But, evolution is still there. Is the moment of creation real and the rest a metaphor? Is the 6,000 year old planet of the bible really the same thing as the real planet in the bing bang universe that's billions of years old? One little fact sort of lines up and suddenly god is real? Really? Wow, I guess if you're willing to believe in religion you're willing to believe anything.

    March 21, 2014 at 2:35 pm |
  8. Bill Merklee

    Please stop. It's proof of the Big Bang. Nothing more.

    March 21, 2014 at 2:31 pm |
    • iconoclast1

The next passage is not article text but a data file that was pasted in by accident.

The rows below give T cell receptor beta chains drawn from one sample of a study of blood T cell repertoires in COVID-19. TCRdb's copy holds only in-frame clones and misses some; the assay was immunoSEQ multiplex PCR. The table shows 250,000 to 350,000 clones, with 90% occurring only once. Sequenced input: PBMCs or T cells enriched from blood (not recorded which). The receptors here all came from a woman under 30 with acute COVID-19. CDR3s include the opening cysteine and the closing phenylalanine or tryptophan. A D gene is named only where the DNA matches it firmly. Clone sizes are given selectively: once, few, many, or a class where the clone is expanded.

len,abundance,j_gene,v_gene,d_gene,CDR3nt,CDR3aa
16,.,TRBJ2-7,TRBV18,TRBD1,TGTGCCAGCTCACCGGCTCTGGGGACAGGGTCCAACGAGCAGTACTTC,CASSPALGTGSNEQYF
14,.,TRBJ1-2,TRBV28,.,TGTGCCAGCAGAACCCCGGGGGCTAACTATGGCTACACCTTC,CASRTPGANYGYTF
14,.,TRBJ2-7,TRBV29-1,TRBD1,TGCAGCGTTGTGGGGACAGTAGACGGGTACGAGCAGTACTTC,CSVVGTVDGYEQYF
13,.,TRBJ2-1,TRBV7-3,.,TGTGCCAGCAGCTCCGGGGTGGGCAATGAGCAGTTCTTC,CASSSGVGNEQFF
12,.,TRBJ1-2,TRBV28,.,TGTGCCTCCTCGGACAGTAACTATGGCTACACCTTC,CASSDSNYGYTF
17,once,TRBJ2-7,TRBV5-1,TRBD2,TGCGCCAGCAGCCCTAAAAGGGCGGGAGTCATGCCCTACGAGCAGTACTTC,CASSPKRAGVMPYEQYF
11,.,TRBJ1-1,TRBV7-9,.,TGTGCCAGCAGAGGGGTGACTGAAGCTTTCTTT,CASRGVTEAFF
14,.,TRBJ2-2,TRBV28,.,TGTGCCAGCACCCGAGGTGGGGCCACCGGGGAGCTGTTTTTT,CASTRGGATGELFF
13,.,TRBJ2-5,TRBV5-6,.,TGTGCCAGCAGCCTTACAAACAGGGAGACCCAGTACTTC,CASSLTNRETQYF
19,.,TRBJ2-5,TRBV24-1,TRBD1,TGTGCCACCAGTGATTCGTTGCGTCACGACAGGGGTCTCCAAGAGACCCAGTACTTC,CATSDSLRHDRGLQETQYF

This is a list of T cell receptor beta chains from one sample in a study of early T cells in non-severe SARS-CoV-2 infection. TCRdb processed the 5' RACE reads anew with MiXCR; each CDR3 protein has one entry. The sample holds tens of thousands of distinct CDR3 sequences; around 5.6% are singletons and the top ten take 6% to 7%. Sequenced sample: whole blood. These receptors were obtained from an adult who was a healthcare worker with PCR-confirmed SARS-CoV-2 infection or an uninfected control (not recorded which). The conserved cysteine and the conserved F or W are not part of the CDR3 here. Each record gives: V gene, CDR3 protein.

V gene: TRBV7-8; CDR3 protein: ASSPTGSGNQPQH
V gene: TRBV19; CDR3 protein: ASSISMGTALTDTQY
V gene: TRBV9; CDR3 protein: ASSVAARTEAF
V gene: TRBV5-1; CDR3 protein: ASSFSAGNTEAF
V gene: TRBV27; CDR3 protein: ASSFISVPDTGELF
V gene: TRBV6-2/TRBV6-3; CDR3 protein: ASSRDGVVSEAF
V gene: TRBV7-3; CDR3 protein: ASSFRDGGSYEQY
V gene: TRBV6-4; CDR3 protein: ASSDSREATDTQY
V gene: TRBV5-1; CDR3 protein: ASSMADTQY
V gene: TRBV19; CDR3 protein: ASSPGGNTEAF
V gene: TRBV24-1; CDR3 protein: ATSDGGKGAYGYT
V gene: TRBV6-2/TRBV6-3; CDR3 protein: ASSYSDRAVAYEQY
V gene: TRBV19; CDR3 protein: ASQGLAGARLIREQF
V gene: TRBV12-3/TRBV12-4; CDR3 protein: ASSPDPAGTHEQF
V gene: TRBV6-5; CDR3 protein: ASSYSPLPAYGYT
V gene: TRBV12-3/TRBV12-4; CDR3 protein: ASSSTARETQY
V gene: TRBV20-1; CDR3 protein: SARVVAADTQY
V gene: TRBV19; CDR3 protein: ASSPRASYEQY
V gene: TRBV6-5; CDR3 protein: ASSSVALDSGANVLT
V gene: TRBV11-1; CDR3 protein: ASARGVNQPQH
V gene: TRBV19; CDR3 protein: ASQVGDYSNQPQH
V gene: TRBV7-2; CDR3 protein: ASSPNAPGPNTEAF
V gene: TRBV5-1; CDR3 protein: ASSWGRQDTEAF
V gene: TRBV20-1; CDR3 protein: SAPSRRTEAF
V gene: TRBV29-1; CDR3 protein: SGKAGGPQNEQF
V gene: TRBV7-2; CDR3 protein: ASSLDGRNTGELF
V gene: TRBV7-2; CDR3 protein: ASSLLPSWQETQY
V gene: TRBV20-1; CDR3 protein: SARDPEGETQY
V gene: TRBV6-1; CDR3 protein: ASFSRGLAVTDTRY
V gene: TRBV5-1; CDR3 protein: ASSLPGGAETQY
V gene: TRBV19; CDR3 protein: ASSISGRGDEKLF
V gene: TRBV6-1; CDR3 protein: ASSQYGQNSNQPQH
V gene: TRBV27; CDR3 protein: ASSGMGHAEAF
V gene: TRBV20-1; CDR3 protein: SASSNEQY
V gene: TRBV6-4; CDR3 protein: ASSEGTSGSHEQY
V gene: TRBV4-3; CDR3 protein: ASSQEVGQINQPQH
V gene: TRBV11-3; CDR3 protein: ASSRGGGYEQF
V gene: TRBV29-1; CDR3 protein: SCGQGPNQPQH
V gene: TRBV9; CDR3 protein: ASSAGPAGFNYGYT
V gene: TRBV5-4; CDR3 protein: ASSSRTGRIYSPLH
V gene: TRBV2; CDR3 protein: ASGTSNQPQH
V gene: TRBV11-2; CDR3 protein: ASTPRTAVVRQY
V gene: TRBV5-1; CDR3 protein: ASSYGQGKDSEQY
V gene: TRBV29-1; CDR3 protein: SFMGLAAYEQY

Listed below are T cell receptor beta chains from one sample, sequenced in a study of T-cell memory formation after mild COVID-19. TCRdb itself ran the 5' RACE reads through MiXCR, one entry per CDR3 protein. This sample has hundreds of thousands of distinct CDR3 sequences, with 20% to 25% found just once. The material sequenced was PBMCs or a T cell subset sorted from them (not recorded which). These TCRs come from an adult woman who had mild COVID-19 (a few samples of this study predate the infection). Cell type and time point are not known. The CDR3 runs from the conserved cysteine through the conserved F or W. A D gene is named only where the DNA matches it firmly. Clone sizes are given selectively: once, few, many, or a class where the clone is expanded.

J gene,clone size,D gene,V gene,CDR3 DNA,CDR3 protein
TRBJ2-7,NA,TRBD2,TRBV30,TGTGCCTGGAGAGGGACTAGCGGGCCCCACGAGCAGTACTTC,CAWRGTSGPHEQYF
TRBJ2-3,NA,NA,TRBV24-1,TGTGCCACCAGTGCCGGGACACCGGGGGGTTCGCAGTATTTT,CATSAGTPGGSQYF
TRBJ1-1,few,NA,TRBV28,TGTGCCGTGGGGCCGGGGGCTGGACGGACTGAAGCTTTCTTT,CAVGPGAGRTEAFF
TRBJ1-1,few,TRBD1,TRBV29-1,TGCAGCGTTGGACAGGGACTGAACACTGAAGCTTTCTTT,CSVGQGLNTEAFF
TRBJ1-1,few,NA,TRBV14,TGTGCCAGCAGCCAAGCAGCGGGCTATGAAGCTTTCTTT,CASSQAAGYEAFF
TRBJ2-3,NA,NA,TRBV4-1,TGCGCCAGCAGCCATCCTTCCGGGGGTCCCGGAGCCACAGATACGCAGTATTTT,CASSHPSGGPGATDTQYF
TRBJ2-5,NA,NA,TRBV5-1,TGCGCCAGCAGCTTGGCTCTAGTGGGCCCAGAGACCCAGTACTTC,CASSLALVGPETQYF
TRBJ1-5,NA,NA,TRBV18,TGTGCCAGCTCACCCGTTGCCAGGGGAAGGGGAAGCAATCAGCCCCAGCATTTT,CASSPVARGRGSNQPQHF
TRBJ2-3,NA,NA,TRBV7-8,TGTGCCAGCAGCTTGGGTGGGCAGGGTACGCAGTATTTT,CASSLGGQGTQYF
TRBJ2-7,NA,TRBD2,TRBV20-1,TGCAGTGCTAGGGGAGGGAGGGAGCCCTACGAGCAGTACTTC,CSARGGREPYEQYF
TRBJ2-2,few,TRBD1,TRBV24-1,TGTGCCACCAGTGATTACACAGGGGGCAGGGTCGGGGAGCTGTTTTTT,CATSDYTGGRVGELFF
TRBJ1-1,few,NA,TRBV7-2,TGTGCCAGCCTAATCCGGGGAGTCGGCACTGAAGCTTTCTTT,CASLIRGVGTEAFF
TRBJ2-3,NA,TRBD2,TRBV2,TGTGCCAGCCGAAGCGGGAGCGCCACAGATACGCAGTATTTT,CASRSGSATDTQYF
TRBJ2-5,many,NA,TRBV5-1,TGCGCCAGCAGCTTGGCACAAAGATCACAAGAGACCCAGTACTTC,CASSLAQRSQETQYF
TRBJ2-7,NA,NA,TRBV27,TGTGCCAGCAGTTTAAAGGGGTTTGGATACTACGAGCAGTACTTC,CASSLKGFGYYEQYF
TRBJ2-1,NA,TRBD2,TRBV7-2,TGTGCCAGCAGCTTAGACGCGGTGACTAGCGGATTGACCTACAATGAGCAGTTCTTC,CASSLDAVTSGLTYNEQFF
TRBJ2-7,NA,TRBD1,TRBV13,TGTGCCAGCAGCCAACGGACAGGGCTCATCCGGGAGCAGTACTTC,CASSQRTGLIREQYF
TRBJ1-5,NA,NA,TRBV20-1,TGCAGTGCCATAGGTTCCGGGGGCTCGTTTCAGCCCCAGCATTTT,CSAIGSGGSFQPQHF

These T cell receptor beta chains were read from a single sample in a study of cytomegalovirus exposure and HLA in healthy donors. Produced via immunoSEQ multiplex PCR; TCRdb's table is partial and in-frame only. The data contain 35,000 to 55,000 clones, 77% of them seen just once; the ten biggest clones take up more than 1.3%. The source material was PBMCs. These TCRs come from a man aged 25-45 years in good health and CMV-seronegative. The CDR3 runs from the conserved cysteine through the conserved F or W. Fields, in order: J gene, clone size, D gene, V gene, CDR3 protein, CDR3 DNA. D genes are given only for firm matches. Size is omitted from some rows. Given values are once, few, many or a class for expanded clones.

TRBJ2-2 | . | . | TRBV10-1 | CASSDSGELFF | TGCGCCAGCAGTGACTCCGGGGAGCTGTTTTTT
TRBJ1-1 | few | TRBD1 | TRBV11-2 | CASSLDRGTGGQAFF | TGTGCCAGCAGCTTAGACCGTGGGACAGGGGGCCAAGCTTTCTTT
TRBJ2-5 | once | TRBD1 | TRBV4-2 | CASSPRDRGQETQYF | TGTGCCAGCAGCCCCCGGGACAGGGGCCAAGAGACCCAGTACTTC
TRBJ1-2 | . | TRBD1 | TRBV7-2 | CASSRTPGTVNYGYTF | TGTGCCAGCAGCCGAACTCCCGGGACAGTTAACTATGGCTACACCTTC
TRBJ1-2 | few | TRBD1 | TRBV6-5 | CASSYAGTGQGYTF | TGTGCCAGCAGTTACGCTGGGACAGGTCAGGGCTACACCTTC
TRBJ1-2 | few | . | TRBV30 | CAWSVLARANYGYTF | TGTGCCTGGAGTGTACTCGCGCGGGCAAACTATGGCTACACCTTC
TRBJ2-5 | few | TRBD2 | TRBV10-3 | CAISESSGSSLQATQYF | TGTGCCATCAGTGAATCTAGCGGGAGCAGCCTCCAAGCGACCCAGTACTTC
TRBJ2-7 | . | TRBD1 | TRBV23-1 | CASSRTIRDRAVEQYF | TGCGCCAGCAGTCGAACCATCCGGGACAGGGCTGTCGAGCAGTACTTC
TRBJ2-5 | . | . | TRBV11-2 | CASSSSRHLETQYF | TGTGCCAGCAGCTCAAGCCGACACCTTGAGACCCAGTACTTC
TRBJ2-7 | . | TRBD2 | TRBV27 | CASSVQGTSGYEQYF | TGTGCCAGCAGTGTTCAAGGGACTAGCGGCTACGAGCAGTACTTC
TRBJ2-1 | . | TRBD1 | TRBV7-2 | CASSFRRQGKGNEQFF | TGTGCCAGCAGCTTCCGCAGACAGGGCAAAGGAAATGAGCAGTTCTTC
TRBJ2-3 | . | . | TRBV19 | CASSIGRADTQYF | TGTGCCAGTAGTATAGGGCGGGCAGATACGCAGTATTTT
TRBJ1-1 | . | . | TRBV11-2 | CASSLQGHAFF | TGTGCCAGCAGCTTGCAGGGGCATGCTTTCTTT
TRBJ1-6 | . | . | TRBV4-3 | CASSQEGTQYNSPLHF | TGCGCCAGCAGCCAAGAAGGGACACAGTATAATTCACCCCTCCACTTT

Amen. :o)

      March 21, 2014 at 2:36 pm |
    • ifhorseshadgods

      Re-interpreting their bible and adjusting their beliefs to match current scientific findings = relevance.

      Imagine if the religions of the world didn't change to meet the needs of modern society .. they'd go the way of Zeus, Thor, Ra, John Frum, Anahita, Ymir, Marduk, Ki, Eos, Ishtar, Iris, Mars, Osiris, etc.......

      March 21, 2014 at 2:40 pm |
      • iconoclast1

        Exactly. It's just a way of perpetuating religions. Hard to imagine one of the mainstream religions in the world saying, "Oh, well. I guess this latest scientific finding proves that we've been peddling nonsense all along. Time to shut down."

        March 21, 2014 at 2:48 pm |
    • rongoodman

      Actually, no, it's evidence of inflation.

      March 21, 2014 at 2:59 pm |
      • Bill Merklee

        I stand corrected.

        Please stop. It's proof of inflation. Nothing more.

        March 21, 2014 at 4:01 pm |